The world’s longest train tunnel has opened in the Alps in Switzerland after 17 years of work. It will accommodate both commercial and passenger trains, shaving up to 45 minutes off trips between Zurich and Lugano.
A tunnel through the Alps in Switzerland that has taken 17 years to build officially opens today. The Gotthard Base Tunnel stretches for 57 km, making it the longest rail tunnel in the world. In addition, at 2300m below the surface of the mountain in places, it is also the world's deepest rail tunnel.
London's Crossrail is regarded as the largest construction project in Europe, but includes only 42 km of new tunnels. The Gotthard Base Tunnel is also just over 3km longer than the Seikan Tunnel in Japan and just under 7km longer than the Channel Tunnel between the UK and France, both of which provide rail passage. It is the ninth longest tunnel of any type in use in the world.
Taking into account the two main tubes that comprise the Gotthard Base Tunnel and its various shafts, cross passages and access tunnels, it actually has 152 km of tunnels in total. It is also said to have virtually no gradients.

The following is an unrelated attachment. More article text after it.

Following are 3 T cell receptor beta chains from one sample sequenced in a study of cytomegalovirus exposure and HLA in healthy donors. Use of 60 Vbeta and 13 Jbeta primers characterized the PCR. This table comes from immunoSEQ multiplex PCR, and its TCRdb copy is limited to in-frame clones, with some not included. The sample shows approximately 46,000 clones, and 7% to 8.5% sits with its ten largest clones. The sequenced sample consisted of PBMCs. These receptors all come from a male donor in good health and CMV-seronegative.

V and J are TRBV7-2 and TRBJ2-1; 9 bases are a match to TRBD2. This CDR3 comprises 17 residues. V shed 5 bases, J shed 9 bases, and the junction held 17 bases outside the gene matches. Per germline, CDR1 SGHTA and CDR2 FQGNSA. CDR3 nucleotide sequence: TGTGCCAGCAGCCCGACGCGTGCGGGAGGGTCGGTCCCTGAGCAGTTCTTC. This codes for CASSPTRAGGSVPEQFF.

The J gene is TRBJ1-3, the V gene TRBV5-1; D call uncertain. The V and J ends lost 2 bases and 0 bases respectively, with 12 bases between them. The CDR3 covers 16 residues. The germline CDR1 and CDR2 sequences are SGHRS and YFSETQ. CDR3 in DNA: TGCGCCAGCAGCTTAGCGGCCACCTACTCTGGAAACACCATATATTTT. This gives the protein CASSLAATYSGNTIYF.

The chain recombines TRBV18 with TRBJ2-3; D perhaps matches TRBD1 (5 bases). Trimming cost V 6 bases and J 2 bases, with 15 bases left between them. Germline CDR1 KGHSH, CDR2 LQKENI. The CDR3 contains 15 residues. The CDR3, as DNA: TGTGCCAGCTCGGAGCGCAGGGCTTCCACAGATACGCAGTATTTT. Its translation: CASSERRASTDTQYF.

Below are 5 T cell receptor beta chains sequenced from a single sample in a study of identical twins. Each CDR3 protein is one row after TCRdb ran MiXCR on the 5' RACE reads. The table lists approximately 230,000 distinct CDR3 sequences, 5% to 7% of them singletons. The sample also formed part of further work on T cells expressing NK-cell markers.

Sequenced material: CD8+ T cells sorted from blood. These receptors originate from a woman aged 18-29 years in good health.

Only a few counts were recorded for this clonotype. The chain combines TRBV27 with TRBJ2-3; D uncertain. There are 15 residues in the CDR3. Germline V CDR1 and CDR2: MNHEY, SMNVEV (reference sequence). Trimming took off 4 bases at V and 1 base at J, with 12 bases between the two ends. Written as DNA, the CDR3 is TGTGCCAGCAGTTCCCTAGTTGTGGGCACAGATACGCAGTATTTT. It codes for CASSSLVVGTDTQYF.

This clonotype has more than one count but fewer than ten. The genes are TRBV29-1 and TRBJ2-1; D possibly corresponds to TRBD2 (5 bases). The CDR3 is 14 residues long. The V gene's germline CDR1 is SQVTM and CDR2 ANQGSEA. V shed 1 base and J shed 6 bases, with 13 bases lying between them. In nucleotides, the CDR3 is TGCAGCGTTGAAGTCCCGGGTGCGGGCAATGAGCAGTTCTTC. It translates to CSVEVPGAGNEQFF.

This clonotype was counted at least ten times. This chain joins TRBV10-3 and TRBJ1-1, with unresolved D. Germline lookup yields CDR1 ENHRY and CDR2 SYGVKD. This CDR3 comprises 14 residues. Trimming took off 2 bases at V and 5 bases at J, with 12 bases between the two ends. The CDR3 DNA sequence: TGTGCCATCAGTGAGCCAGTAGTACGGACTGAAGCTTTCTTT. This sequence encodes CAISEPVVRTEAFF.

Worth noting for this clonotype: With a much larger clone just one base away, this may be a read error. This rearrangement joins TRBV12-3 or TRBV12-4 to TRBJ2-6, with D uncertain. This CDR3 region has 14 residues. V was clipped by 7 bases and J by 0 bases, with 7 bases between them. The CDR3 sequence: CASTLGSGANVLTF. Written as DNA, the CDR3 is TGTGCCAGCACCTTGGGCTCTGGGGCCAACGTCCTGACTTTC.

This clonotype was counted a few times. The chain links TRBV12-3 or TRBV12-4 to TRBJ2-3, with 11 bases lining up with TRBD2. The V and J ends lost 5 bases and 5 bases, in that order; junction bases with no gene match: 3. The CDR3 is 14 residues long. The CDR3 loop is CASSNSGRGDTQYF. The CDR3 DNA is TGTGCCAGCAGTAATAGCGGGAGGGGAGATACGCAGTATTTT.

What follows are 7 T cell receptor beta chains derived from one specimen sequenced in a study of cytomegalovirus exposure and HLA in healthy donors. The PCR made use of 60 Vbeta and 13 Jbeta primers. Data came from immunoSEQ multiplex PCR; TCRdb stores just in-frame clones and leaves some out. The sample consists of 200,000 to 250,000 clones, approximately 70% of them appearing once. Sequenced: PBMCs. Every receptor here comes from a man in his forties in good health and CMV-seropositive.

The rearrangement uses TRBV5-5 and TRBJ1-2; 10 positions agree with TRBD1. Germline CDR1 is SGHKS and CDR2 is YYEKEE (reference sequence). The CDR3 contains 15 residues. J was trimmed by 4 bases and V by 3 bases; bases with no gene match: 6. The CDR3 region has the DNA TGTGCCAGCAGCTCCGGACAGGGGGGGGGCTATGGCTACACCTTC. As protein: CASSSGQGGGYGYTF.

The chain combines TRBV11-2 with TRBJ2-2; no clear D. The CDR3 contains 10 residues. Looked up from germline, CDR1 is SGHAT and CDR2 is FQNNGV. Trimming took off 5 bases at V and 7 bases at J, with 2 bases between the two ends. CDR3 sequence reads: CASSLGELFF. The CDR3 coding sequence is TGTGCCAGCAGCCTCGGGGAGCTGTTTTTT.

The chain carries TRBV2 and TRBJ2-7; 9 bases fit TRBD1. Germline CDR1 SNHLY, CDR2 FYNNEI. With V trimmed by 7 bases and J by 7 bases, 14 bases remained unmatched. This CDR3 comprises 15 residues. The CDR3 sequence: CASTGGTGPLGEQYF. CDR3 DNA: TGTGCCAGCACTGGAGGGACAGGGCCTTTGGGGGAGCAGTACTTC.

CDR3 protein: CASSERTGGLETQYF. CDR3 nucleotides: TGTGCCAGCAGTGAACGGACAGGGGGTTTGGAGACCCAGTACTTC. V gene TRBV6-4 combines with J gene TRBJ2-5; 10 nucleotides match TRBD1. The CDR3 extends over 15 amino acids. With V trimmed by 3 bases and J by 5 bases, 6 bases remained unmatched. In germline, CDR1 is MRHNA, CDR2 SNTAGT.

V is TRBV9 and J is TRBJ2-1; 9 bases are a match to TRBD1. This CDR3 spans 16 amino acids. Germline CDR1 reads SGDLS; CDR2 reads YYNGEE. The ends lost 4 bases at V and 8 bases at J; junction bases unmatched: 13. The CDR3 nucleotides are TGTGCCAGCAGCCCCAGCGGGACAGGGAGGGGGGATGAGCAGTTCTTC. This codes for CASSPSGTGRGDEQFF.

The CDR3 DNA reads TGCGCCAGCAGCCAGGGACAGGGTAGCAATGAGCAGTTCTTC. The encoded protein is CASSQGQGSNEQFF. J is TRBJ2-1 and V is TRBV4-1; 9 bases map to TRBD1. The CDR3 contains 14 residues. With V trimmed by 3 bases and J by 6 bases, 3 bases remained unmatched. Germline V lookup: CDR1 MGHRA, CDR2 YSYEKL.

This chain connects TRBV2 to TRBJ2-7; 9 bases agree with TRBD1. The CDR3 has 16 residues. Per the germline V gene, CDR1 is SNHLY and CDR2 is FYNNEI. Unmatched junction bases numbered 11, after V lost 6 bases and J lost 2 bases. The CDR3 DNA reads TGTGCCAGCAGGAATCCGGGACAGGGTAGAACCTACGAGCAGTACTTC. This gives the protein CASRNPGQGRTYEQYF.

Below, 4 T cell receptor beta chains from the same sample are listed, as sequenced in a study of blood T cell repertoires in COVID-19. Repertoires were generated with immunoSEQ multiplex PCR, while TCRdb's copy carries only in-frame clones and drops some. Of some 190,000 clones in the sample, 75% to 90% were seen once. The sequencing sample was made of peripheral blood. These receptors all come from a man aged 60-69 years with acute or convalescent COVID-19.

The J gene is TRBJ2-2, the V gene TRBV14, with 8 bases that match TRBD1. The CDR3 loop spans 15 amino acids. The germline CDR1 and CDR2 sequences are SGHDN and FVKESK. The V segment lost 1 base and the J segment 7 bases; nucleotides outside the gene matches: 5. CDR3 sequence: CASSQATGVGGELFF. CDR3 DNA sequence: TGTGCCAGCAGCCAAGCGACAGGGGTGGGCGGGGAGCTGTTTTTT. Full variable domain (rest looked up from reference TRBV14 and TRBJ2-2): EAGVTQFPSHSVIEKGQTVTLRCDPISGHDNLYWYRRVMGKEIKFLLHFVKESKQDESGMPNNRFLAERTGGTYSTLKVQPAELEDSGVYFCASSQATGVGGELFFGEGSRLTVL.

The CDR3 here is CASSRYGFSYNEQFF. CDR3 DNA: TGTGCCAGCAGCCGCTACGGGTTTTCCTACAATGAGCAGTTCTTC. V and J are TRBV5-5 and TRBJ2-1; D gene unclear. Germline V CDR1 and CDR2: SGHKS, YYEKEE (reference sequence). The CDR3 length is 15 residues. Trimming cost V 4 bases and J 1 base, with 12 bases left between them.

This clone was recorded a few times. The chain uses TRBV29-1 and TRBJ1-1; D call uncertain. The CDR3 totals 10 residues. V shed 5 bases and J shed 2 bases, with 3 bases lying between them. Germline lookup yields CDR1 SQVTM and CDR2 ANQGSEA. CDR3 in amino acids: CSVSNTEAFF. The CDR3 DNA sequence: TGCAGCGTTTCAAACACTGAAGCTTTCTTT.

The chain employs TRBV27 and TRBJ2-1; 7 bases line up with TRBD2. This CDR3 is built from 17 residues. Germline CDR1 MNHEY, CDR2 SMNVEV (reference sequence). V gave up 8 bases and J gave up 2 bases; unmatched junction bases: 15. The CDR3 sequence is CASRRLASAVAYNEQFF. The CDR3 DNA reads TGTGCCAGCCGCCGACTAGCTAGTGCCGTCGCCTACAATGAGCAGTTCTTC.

The initial idea for the tunnel was conceived 68 years ago, but the plans were redrawn on a number of occasions. Once construction finally commenced, there were 2,400 workers on site at peak times.
There were a wide variety of different rock types through which it was necessary to bore, including granite and sedimentary rock. Around 80 percent of the work was carried out by tunnel boring machines, with the final 20 percent undertaken using blast methods. In total, 28.2 million tonnes of material was excavated.
When work began on laying the slab track, the task took 125 workers working three shifts around the clock over three years to complete. The process used 131,000 cu m of concrete, 290 km of track and 380,000 sleepers.
The tunnel connects Erstfeld with Bodio and will see 325 trains per day run through it, of which 260 will be 160-km/h freight trains and 65 will be 200-km/h passenger trains. The speed of those passenger trains is expected to rise over time to a potential 250 km/h and the journey-time between Zurich and Lugano, which are north and south of Erstfeld and Bodio respectively, is expected to be cut by around 45 minutes.
Commercial services for the Gotthard Base Tunnel are scheduled to begin in December 2016.